Questions On The TiVo Series3 EOL

After yesterday’s announcement that the TiVo Series3 is being EOL’d, I had a few questions about the future of the S3, and the heir-apparent, the TiVo HD.

- Will work continue on the Series3 to enable M-Card CableCARDs, or will it remain S-Card-only now?

- One of the lesser known features of the S3 is support for Crestron home control systems. In the past I’ve been told this is an S3-only feature, not available on the TiVo HD. Now that the S3 is being EOL’d, will this software support be brought over to the TiVo HD?

- Will the S3 ‘Glo’ remote continue to be produced and offered for users who prefer it?

- Are there any plans for additional TiVo HD models, say with 250GB drives?

I sent these off to my contact at TiVo and I’ll see what TiVo has to say about these issues. Are there any questions on your mind in light of the EOL announcement?

About MegaZone

MegaZone is the Editor of Gizmo Lovers and the chief contributor. He's been online since 1989 and active in several generations of 'social media' - mailing lists, USENet groups, web forums, and since 2003, blogging.    MegaZone has a presence on several social platforms: Google+ / Facebook / Twitter / LinkedIn / LiveJournal / Web.    You can also follow Gizmo Lovers on other sites: Blog / Google+ / Facebook / Twitter.
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  • Kyle Johnson

    Along the same line as the multistream card support, I’d like to know if the upcoming tuning resolver dongle will work with the S3. I’m assuming there will be a code update required on the TiVo for the dongle to work, and I’ll be a little ticked if they don’t update the S3 to support it.

  • tiburon501

    TiVo totally screwed Series3 customers. We were promised M-Card support by Jim Denny in a vlog. This was delayed because CableLabs hadn’t established a process. TiVo then manages to ship the cheaper TiVoHD M-Card ready at launch. Not a single blurb has been uttered about the S3′s status since. It’s obvious TiVo only cares about improving platforms they’re being contractually paid to update. TiVo will make some B.S. excuse why they can’t support M-Card for the S3. Just like they did initially with DST on the S1. Early adopters always pay a premium. I simply never felt as screwed by a product or company as I do with the TiVo S3. I simply won’t buy another TiVo platform again.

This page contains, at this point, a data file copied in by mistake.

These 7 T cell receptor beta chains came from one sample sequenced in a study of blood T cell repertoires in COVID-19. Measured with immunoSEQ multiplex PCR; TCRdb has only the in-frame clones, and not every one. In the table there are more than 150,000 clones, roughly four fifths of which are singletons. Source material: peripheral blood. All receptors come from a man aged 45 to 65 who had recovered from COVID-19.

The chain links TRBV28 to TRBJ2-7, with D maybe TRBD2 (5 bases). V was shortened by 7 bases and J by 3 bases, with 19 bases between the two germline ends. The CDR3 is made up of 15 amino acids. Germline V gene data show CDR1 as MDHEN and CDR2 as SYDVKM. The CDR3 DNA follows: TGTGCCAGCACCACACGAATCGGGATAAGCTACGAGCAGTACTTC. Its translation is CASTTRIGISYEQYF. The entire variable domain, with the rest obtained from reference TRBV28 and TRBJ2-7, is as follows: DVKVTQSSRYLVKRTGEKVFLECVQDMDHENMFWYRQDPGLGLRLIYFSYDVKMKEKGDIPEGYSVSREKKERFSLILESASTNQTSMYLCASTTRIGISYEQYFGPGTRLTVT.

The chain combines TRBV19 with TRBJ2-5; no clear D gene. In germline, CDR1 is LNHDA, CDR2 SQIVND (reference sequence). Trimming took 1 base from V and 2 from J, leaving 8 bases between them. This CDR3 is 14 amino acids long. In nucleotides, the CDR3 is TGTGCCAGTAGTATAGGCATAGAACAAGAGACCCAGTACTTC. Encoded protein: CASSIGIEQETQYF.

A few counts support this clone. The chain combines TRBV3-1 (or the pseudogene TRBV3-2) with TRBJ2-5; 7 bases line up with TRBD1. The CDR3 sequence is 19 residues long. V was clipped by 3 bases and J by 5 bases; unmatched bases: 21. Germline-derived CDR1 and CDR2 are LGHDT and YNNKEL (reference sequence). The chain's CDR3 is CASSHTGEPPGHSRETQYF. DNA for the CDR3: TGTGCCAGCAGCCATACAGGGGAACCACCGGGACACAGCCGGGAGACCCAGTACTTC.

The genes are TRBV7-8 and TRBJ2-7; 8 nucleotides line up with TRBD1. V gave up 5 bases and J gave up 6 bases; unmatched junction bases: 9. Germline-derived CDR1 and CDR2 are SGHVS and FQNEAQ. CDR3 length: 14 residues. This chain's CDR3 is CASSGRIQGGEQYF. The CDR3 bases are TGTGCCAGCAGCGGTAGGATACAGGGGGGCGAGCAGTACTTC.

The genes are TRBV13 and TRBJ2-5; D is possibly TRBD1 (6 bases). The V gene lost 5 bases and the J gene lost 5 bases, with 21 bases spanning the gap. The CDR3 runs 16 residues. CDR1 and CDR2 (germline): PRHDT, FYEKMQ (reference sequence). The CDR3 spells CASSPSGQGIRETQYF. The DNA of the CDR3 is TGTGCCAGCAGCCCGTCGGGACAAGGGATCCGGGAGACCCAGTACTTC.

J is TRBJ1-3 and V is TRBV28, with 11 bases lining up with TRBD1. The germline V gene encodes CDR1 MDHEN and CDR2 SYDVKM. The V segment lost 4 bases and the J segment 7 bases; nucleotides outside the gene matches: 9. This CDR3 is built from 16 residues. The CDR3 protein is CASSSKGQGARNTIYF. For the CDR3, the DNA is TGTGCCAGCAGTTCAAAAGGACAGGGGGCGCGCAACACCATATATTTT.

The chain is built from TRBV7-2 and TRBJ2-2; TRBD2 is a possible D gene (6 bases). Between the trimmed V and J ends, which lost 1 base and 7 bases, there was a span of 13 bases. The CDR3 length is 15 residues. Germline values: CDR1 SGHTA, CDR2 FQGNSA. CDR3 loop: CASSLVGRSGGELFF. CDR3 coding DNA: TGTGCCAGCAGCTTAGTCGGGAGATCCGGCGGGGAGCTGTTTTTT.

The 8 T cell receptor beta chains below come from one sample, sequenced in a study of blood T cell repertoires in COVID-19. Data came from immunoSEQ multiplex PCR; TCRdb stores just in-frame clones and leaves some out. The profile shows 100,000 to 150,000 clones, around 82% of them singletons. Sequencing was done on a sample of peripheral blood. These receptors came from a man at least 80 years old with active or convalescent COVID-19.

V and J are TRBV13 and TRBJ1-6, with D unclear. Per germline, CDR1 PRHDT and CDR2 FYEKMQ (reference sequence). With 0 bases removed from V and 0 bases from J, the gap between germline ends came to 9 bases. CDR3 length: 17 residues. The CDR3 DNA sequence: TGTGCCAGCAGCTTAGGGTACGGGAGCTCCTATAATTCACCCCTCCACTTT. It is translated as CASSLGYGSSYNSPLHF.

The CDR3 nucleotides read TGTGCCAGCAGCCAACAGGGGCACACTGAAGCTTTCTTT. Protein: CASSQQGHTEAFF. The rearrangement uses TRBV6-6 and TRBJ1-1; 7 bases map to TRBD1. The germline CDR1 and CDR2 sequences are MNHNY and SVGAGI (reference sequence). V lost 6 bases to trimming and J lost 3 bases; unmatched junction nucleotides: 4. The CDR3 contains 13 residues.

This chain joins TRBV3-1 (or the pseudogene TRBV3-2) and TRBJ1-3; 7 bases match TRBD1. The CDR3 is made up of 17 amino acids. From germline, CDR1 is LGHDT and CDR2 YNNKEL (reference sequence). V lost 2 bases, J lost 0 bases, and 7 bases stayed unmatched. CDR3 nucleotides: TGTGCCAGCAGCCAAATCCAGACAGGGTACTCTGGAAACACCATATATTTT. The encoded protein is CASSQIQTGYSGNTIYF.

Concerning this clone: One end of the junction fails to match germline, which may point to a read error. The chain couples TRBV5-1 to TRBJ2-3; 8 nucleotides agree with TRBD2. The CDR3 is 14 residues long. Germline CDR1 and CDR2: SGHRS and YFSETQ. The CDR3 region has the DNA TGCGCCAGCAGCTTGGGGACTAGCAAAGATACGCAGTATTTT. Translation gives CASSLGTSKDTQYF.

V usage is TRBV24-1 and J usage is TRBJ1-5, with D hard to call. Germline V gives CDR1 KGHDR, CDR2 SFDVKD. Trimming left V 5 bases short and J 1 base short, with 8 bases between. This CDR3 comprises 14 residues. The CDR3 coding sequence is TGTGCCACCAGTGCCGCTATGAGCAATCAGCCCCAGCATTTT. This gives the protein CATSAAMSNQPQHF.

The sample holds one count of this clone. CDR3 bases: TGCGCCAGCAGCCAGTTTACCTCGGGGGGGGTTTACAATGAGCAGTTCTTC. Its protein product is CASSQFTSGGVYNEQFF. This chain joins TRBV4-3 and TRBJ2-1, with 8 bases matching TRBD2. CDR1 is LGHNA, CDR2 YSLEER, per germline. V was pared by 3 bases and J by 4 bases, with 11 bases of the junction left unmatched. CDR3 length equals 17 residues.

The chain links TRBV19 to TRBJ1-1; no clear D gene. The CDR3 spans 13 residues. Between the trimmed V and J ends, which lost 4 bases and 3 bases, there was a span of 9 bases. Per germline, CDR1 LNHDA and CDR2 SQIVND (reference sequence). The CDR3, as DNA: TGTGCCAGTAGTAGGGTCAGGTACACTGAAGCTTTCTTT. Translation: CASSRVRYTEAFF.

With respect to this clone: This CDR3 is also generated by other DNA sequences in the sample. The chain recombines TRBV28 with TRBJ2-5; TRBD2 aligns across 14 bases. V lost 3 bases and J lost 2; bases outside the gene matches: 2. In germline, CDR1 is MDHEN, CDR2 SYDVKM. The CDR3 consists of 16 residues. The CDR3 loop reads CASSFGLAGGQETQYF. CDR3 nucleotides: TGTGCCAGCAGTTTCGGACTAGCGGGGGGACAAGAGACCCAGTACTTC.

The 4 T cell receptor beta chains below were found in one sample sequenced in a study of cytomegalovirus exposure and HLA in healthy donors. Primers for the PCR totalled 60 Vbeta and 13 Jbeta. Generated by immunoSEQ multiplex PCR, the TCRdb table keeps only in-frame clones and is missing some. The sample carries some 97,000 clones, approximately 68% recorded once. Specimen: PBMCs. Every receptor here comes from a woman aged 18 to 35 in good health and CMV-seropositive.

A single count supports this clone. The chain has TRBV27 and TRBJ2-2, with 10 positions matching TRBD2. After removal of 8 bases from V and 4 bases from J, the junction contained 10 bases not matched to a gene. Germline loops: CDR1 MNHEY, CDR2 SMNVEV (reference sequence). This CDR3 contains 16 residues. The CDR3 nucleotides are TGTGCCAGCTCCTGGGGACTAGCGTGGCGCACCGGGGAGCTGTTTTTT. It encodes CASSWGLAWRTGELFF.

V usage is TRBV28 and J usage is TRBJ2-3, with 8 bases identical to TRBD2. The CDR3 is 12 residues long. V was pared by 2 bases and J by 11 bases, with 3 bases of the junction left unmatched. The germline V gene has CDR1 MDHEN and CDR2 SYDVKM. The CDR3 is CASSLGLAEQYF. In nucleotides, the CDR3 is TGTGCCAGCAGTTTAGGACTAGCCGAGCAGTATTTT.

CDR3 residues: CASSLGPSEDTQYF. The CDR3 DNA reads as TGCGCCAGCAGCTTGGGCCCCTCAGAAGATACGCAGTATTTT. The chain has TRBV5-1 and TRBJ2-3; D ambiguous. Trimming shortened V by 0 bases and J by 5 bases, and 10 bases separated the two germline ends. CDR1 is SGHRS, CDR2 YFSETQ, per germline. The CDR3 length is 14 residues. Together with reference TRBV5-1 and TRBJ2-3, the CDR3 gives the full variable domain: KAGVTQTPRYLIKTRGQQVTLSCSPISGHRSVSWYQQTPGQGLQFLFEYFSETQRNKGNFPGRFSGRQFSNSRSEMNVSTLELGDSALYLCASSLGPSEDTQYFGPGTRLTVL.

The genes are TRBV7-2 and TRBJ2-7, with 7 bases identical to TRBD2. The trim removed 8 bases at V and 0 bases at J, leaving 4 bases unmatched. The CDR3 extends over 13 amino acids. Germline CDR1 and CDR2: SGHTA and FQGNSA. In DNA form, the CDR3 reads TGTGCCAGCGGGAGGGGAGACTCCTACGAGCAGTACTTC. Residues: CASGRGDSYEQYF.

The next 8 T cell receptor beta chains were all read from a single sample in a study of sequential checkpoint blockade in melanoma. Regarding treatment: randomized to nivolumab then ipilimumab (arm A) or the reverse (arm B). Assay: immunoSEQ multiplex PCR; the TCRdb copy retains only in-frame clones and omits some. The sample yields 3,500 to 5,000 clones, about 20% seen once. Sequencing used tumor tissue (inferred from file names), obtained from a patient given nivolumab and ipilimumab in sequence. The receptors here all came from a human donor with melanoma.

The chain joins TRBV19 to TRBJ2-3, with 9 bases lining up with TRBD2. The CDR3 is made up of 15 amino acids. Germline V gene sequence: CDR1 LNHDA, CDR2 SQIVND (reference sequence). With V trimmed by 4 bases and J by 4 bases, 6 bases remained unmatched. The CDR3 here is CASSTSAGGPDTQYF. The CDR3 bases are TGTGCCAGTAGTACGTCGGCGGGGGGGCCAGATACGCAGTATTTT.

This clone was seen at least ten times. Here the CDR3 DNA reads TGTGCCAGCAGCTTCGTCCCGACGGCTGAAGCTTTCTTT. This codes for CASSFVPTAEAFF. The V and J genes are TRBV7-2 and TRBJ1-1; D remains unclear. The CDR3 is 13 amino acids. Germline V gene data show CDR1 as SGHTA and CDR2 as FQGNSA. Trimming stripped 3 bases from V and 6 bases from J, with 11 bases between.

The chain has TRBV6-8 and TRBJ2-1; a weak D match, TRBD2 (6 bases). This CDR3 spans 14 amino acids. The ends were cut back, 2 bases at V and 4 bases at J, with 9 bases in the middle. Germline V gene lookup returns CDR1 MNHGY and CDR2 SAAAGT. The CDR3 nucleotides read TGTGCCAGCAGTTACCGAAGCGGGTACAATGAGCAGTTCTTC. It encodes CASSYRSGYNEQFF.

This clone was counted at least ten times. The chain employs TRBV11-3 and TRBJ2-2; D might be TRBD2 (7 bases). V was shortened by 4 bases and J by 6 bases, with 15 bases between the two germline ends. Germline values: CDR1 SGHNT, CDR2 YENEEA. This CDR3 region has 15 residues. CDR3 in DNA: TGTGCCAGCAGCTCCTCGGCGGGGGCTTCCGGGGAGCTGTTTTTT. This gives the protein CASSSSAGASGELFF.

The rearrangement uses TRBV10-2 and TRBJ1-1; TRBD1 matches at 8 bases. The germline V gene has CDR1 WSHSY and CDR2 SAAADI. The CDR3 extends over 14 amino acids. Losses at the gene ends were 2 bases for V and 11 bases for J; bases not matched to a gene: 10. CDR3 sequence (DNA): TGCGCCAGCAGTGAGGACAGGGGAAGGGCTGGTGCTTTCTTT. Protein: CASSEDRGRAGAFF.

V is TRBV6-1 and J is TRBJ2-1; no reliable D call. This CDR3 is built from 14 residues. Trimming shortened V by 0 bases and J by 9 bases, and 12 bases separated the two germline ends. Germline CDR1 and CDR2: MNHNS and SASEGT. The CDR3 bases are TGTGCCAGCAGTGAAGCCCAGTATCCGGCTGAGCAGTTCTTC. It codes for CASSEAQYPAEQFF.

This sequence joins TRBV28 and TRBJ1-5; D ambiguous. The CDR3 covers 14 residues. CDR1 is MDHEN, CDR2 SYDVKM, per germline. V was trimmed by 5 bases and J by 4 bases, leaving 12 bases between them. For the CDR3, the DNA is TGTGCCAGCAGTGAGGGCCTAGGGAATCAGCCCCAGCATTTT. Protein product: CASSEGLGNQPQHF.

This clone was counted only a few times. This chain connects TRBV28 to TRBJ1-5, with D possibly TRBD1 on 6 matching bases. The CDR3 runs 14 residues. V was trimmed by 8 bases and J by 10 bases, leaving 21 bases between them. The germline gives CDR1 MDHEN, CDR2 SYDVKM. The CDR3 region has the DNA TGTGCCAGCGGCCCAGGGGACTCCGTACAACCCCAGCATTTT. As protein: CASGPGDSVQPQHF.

The S3 has a broadcom chip on the mobo that could be used for bi-directional purposes (granted TiVo would have to write a software framework for it). The OCAP Platform is also ready thanks to Comcast’s chequebook. That won’t see light of day a port on non “S4″ platforms. Has TiVo ever delivered major feature updates to an existing platform? HME Apps don’t count.

  • MegaZone

    I think you’re mistaken about a few things:

    - The TiVo HD uses a chip from ViXS which supports M-Card. That’s why the TiVo HD has M-Card support. What I’ve heard through the grapevine is that ViXS provided support to developed M-Card on their chip, but that Broadcom hasn’t provided the M-Card support for their (older) chips used in the S3. So while TiVo planned to support M-Card on the S3, they haven’t been able to do so due to lack of vendor support. The ability to support M-Card in the TiVo HD has to do with the chipset used, not any prejudice by TiVo.

    And the ‘contractually paid to update’ comment doesn’t make sense. No one paid TiVo to update the TiVo HD. If you’re thinking of Australia – they developed the TiVo HD for the US first then used it for the basis of the DVB-T box. And Australia, of course, doesn’t use CableCARD anyway.